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Search Show Me the Money: Tips and Resources for Successful Grant Writing Many educators have found that outside funding, in the form of grants, allows them to provide their students with educational experiences and materials their own districts can't afford.
Learn how they get those grants -- and how you can get one too! Practical tips to help first-time grant writers get the grants they need. You have a great idea for a class project, a school field trip, a district-wide anti-bullying curriculum, a You dream of providing accessibility software for your special needs students, an after-school program for gifted students, a visual arts curriculum for all students, a But your school or district just doesn't have the money to make your dreams come true.
What's a teacher to do? Many educators, like Robin Smith, an educational technology specialist in Hollidaysburg, Pennsylvania, have found that outside funding, in the form of educational grants, can provide the answer. The grant, awarded by the Pennsylvania Department of Education, provided money for technology initiatives by classroom teachers.
At the time orI was teaching a multimedia class, and I used the money to buy advanced for that time equipment, including a scanner, a laptop computer, digital cameras, and software.
Research extensively to find the most appropriate funders for the project you have in mind. Assemble a team -- consisting of at least a researcher, a writer, a proofreader, and a typist -- to help with the application process.
The grant was for a technology training program for the teachers in our district, and it included using the FutureKids Professional Development Curriculumpurchasing additional computers and projectors, and paying for trainers.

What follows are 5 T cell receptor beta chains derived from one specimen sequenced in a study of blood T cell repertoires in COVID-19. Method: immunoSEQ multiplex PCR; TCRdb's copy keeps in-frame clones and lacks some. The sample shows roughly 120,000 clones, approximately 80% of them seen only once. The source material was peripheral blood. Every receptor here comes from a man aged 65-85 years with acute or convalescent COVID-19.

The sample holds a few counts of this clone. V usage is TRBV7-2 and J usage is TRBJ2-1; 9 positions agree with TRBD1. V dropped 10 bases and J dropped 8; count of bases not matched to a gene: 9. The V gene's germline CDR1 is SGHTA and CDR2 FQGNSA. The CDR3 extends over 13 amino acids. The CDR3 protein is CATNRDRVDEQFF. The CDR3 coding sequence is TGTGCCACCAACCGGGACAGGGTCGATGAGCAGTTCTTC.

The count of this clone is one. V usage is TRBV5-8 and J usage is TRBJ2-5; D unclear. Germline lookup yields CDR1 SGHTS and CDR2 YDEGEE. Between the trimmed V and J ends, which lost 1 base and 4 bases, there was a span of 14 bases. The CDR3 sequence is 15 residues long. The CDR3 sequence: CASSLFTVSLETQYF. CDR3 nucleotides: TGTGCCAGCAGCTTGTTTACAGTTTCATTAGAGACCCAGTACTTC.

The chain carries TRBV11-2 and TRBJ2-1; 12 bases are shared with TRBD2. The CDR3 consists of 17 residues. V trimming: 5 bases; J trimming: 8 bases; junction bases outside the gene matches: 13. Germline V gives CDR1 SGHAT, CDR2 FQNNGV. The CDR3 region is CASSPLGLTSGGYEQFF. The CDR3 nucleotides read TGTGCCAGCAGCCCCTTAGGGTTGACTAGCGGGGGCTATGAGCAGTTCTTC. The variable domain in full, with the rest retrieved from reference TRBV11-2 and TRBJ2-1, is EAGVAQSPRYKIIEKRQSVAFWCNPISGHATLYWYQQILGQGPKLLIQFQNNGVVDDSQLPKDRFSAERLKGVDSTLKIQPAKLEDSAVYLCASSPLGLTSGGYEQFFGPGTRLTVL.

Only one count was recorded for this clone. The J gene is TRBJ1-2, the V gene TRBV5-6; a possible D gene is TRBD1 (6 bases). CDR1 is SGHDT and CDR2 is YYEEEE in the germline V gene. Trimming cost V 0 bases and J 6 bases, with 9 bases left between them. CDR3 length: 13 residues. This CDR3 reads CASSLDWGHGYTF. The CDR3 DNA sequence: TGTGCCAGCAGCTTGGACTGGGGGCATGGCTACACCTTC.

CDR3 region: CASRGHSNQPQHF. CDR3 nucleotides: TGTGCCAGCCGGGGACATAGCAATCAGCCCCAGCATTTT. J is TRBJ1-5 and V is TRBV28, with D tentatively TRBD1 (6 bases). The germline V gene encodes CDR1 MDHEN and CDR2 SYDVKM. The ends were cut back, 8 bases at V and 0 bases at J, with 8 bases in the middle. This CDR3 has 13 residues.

Can you do what she did? According to Smith, "Anyone can do it if they're willing to put in the time and if they have decent writing abilities. The more writing experience you have, the better off you will be.
I had no special training or experience when I started. Experience is the best teacher and you should be prepared to not get every grant you apply for -- or even the first few you apply for.
But it does become easier as you learn what funders are looking for, although it's always very time consuming! Many grants for more than a few thousand dollars require a senior officer's signature to agree to implement the grant within the school system.
If you're applying for a government grant, you'll need permission -- whatever the amount. Before you even start the funding process, however, you need a project. The writing is much harder when you don't have a clear plan in mind and know exactly what you want to do before beginning applying for a grant.
Don't wait until you're faced with a grant application form before solidifying the details of your project! Begin right away with a written account of the project's: Document the need for your project with demographics, test results, and anecdotal evidence.
Identify the project's potential outcome. Make sure they are specific and measurable. Having this information in hand will make it much easier to locate appropriate funding sources -- and to complete the grant application when the time comes. And be sure to start the process early.
Experienced grant-writers say that, depending on costs and the amount of funding, it can take months, in some instances a year or more, before you receive any funds.
After you have a detailed picture of all aspects of your project, it's time to find the necessary funding. Start by searching online and library resources. You might begin your search with some of the resources in the Grant Resources and Grant Sources sections at the end of this article.
You should also investigate local government agencies, educational and civic organizations, and businesses as possible sources of funding. According to Smith, "the best funding sources are education-related businesses, U. Department of Education programs, state department of education programs, and philanthropic organizations.
Many magazines also highlight education grants. The Grant Match Rubric will help you determine how close a match various funders might be.Be realistic about the time and effort involved -- both in the grant-writing process and in the project itself.
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